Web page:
Free Florida? Add freedom to die without pain

March 20, 2023.  Letter to the Editor.  Author Roberta Goode.

Free Florida? Add freedom to die without pain

Letter to Editor:

My mother was a devout Christian and a lifelong Republican. By day, she worked in the service of America’s Armed Forces; by night, she put herself through college, eventually earning her MBA. Later in life, she received a cancer diagnosis, which she fought valiantly. When the treatments stopped working, she enrolled in hospice with no fear of death, but with one request: “No more pain.”

For weeks, she screamed in pain, crying out for Jesus to help her, until she died in my arms. Hospice did all they could, but they couldn’t make her comfortable. If only she had the option to choose Medical Aid in Dying (MAiD), she could have died with the same self-determination with which she lived.

MAiD allows mentally capable, terminally ill adults with six-month prognoses to live to receive medication to hasten their impending deaths if their suffering becomes unbearable. Senate Minority Leader Lauren Book and House Rep. Daryl Campbell have filed MAiD bills (Senate Bill 864 and House Bill 1231, respectively) to give qualified Floridians the legal right to request this end-of-life option. The bill contains strong safeguards to protect vulnerable patients from abuse and coercion. No health care provider can be forced to participate in MAiD, and patients can change their minds at any point in the process. Death certificates must list the underlying terminal disease as the cause of death.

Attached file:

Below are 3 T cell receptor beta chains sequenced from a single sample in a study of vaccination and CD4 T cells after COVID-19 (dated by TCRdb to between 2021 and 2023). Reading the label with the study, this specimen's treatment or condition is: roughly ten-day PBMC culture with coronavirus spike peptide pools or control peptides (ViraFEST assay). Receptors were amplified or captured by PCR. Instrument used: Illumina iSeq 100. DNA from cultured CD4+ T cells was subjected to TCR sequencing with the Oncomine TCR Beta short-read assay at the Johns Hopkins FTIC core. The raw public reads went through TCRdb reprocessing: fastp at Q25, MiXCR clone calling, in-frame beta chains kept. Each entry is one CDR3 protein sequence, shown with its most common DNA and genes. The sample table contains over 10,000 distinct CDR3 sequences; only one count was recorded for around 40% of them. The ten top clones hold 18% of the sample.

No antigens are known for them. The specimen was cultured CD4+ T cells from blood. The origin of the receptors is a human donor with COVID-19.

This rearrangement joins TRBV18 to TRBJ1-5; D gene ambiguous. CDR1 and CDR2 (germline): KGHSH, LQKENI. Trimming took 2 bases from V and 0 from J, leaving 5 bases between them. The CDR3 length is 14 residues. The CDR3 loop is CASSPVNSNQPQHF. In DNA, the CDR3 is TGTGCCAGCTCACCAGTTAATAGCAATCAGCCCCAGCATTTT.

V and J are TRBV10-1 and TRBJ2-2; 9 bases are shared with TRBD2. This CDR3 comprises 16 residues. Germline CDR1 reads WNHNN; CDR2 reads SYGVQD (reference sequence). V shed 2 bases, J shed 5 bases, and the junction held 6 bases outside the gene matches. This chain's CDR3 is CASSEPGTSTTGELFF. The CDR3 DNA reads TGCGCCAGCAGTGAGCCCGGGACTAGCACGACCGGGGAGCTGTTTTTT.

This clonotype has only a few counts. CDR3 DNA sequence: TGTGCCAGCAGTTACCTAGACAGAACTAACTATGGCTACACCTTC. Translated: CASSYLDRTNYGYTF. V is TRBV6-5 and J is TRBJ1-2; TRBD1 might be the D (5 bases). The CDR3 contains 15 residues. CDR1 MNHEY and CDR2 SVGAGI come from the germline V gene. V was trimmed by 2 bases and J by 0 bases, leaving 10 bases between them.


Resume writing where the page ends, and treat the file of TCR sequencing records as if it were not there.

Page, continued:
The rights to self-determination, freedom of religion and bodily autonomy are sacred in American society. In the great state of Florida, we have “health care freedom” ― the liberty to decide whether certain health care choices are right for ourselves, in accordance with our own values and beliefs.

Our governor must expand Florida’s health care freedoms to include a Medical Aid in Dying option, so that dying people don’t have to suffer if their pain cannot be adequately palliated.

Roberta Goode, Palm City

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